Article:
Inadequate medical care for transgender women in custody: US Immigration and Customs Enforcement (ICE) introduced a new policy in June 2015 to provide transgender women in immigration detention with certain protections. However, despite this new policy, transgender women in ICE custody still receive inadequate medical care, as well as reporting sexual and verbal harassment whilst in detention.

Inadequate maternal health care: In a report published by the WHO, UNICEF, UNFPA and The World Bank (1990-2008), the USA is ranked 50th in the world for maternal mortality. In fact, the issue of maternal health has long been a concern for Amnesty International. In 2013, the maternal mortality rate was 17.3 deaths per 100,000 live births, with “significant racial disparities” among different racial groups – very concerning indeed. Native American and Alaska Native women who are raped for example, are faced with continuous lack of access to medical care including examinations and emergency contraception. African-American women are also almost four times more likely to die from pregnancy-related complications than their white American sisters. I found a range of shocking information via “U.S. Public Health Emergencies: Maternal Mortality and Gun Violence” and Amnesty International’s 2015/2016 report.

5. Abuse of the right to privacy: The US government continues to spy on its citizens by urging major US mobile phone and internet companies to loosen the security measures of their systems so the government can spy more easily on its citizens during criminal investigations. In May 2015, the UN special rapporteur on freedom of expression called on all countries (including the US) to respect citizens’ right to privacy and “refrain from weakening encryption and other online security measures” due to the fact that human rights defenders and activists across the world rely on the security of such tools and weakening encryption and other online security measures poses a danger to citizens own security. According to Human Rights Watch, although Congress passed the USA Freedom Act in June 2015 which limits the government’s ability to collect phone records and detailed new measures for greater transparency and oversight of NSA surveillance, the law does not restrict surveillance by the government justified to undertake “mass violations of people outside US borders”. Human Rights Watch also highlight how the law does not look at several modern surveillance means from malware to the interception of of all mobile phone calls in any given country. Very worrying indeed…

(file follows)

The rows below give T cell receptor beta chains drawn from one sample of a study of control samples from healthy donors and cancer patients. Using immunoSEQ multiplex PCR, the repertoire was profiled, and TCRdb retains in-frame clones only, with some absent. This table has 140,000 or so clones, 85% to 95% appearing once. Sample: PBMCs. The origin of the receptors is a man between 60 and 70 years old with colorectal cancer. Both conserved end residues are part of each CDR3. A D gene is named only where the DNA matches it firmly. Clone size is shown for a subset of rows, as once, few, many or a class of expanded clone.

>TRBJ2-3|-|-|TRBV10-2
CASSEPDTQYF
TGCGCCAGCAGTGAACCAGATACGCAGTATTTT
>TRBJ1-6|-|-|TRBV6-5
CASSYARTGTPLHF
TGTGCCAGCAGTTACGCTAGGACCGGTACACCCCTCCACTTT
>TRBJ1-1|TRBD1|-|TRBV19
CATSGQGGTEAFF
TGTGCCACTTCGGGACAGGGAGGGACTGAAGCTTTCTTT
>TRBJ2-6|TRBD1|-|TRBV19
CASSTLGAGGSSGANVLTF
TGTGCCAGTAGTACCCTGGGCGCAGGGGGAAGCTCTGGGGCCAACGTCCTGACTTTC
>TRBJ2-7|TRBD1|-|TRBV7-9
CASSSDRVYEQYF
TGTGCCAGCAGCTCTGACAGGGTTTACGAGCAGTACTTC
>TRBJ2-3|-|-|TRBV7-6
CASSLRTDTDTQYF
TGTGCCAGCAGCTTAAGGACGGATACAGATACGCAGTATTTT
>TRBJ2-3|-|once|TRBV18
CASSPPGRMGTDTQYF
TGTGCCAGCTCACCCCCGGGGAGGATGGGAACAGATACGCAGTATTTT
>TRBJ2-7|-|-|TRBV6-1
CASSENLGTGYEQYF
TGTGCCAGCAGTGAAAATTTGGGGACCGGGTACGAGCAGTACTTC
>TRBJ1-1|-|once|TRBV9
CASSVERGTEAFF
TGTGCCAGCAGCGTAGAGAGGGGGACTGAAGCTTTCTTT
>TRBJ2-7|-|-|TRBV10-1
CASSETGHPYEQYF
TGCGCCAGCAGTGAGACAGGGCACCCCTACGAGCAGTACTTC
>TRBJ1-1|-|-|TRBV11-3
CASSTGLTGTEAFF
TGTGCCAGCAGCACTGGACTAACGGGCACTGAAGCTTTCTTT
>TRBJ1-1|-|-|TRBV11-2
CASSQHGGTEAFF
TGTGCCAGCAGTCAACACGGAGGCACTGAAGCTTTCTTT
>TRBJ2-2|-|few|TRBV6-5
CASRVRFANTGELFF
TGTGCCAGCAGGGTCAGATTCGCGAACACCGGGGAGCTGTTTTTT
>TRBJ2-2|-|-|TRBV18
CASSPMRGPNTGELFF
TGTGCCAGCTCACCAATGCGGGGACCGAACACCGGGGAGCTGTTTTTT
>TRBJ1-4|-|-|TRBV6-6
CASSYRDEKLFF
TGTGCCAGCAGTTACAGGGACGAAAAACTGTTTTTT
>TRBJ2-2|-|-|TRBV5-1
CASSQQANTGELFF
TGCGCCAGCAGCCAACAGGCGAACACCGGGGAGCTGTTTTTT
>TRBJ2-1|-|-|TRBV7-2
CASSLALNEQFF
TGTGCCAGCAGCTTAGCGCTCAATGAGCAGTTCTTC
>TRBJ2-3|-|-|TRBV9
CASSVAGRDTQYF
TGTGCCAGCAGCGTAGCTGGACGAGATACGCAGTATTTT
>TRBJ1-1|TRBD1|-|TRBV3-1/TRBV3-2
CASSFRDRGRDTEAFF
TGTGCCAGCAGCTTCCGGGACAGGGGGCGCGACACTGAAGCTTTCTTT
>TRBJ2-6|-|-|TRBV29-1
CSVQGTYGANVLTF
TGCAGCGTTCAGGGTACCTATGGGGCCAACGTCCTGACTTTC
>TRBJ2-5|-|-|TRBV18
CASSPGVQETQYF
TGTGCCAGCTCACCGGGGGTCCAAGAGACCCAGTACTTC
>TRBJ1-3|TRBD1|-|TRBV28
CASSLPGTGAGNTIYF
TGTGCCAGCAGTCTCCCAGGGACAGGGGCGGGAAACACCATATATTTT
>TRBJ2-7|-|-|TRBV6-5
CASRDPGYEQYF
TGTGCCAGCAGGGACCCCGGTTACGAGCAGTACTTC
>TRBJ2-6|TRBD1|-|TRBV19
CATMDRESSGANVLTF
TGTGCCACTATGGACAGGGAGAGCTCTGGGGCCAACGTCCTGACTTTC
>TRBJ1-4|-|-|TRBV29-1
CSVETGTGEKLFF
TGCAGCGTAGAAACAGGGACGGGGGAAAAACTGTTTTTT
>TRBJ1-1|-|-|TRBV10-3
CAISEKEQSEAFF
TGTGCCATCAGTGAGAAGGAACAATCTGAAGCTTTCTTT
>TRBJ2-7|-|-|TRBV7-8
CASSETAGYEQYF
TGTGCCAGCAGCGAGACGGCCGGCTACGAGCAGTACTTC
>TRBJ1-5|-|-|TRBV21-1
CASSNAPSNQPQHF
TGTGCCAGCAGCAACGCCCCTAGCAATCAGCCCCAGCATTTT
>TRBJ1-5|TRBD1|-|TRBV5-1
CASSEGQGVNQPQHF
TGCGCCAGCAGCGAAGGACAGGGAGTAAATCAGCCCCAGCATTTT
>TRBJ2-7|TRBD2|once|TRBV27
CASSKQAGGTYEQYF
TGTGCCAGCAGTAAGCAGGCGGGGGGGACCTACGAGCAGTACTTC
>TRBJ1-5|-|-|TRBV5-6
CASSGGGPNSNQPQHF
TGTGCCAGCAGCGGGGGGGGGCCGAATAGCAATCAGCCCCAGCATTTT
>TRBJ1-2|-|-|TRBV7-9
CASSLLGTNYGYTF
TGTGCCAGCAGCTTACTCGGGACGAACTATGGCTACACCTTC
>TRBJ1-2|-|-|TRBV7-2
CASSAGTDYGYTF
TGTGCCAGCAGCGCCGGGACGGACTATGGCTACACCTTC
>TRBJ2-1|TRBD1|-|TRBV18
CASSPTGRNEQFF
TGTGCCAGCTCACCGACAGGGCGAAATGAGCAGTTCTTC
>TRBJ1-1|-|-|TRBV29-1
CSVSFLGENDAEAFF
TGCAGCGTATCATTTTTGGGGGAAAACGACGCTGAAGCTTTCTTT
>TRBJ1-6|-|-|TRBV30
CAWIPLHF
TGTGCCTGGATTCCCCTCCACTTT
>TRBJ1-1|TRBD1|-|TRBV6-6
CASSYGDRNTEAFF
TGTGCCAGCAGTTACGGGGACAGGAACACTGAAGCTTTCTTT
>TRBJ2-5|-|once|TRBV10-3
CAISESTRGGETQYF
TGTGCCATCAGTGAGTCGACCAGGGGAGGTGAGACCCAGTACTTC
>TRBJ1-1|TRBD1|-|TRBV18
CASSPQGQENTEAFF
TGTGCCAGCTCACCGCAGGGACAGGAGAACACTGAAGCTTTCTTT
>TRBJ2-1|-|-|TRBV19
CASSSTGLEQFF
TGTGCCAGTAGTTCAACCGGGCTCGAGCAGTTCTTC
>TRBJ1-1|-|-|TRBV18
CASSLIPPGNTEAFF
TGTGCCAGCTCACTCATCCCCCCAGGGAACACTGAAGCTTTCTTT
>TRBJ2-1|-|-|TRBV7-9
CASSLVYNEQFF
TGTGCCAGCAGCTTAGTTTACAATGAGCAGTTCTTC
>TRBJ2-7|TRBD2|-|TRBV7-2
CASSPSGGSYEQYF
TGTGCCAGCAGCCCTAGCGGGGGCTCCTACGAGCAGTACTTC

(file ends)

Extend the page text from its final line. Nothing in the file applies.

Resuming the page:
6. Use of torture, inhuman and degrading punishment and treatment:

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Protesters dressed as Guantánamo detainees

Back in January 2016, former President Obama banned the use of solitary confinement for minors in federal prisons. OK – one change, but there is still a long way to go. Having already documented the abuse of mentally ill inmates, the torture of prisoners in Guantánamo is also no secret; including sexual assault, sleep deprivation, mock executions, being forced to watch other inmates being tortured – and the list goes on… Mr President, I’d also like to draw your attention to this comment you made regarding the waterboarding of prisoners/detainees:

“Would I approve waterboarding? You bet your ass I would. In a heartbeat. I would approve more than that. It works… and if it doesn’t work, they deserve it anyway for what they do to us“.

Torture is inhuman, inhumane and in any case Mr President – it doesn’t work! “Evidence” and “confessions” extracted under torture are not reliable. We are living in the 21st century, where are you…?!